I attended a workshop sponsored by the IAB, W3C, ISOC and MIT on Internet Privacy. The workshop had much more of a web focus than it should have: the web is quite important should certainly cover a majority of the time, but backend issues, network issues, and mobile applications are certainly important too. For me this workshop was an excellent place to think about linkability and correlation of information. When people describe attacks such as using the ordered list of fonts installed in a web browser to distinguish one person from another, it’s all too easy to dismiss people who want to solve that attack as the privacy fringe. Who cares if someone knows my IP address or what fonts I use? The problem is that computers are very good at putting data together. If you log into a web site once, and then later come back to that same website, it’s relatively easy to fingerprint your browser and determine that it is the same computer. There’s enough information that even if you use private browsing mode, clear your cookies and move IP addresses, it’s relatively easy to perform this sort of linking.

It’s important to realize that partially fixing this sort of issue will make it take longer to link two things with certainty, but tends not to actually help in the long-run. Consider the font issue. If your browser returns the set of fonts it has in the order they are installed, then that provides a lot of information. Your fingerprint will look the same as people who took the same OS updates, browser updates and installed the same additional fonts in exactly the same order as you. Let’s say that the probability that someone has the same font fingerprint as you is one in a million. For a lot of websites that’s enough that you could very quickly be linked. Sorting the list of fonts reduces the information; in that case, let’s say your probability of having the same font set as someone else is one in a hundred. The website gets much less information from the fonts. However it can combine that information with timing information etc. It can immediately rule out all the people who have a different font profile. However as all the other people who have the same font fingerprint access the website over time, differences between them and you will continue to rule them out until eventually you are left. Obviously this is at a high level. One important high-level note is that you can’t fix these sorts of fingerprinting issues on your own; trying makes things far worse. If you’re the only one whose browser doesn’t give out a font list at all, then it’s really easy to identify you.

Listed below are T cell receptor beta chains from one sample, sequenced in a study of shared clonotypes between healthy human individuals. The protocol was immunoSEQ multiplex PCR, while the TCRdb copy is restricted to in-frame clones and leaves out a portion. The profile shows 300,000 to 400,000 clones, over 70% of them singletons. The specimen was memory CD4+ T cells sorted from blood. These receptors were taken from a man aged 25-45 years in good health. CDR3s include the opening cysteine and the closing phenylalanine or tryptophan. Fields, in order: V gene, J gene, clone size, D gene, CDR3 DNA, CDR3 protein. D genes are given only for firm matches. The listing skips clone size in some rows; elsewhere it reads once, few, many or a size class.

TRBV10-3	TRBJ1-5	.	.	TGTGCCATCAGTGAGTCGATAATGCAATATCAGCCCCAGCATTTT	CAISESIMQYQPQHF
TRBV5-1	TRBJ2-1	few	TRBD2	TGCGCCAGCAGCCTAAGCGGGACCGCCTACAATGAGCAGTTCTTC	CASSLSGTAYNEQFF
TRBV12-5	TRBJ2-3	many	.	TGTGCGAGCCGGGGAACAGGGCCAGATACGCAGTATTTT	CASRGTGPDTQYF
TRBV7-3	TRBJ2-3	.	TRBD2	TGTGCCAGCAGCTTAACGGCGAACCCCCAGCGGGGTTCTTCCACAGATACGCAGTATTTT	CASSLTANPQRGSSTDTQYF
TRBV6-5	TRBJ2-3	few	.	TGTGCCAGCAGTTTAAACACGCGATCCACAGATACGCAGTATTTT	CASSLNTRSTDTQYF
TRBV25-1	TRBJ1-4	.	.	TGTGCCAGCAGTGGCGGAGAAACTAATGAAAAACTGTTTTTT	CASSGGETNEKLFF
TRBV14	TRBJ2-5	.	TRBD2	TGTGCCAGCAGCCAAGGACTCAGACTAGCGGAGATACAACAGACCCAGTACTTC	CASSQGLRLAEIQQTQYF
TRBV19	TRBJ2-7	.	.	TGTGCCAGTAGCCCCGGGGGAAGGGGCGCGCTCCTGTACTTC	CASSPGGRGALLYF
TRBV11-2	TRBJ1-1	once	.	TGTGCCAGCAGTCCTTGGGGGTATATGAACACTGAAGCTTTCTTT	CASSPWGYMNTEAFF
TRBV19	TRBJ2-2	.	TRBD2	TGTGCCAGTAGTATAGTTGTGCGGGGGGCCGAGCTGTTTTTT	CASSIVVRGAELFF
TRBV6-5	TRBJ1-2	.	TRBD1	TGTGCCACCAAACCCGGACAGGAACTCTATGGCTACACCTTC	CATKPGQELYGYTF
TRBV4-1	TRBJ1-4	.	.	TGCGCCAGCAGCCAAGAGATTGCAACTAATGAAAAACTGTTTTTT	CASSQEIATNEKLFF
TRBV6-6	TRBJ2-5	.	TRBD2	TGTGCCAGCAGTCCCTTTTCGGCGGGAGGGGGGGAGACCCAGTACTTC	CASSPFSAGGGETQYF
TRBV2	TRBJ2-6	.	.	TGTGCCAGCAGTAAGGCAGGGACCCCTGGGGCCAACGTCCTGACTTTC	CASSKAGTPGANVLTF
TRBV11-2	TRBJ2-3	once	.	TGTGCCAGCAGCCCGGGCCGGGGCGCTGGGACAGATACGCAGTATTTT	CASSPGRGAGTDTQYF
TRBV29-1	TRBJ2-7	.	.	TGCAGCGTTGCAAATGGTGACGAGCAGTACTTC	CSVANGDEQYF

The big question in my mind now is how much do we care about this linking. Governments have the technology to do a lot with linking. We don’t have anything we technical we can do to stop them, so we’ll need to handle that with laws. Large companies like Google, Facebook and our ISPs are also in a good position to take significant advantage of linking. Again, though, these companies can be regulated; technology will play a part, especially in telling them what we’re comfortable with and what we’re not, but most users will not need to physically prevent Google and Facebook from linking their data. However smaller websites are under a lot less supervision than the large companies. Unless you take significant steps, such a website can link all your activities on that website. Also, if any group of websites in that space want to share information, they can link across the websites.

I’d like to run thought experiments to understand how bad this is. I’d like to come up with examples of things that people share with small websites but don’t want linked together or alternatively don’t want linked back to their identity. Then look at how this information could be linked. However, I’m having trouble with these thought experiments because I’m just not very privacy minded. I can’t think of something that I share on the web that I wouldn’t link directly to my primary identity. I certainly can’t find anything concrete enough to be able to evaluate how clearly I care to protect it. Helping me out here would be appreciated; if you can think of fairly specific examples. There’s lots of important I prefer to keep private like credit card numbers, but there, it’s not about linking at all. I can reasonably assume that the person I’m giving my credit card number to has a desire to respect my privacy.a

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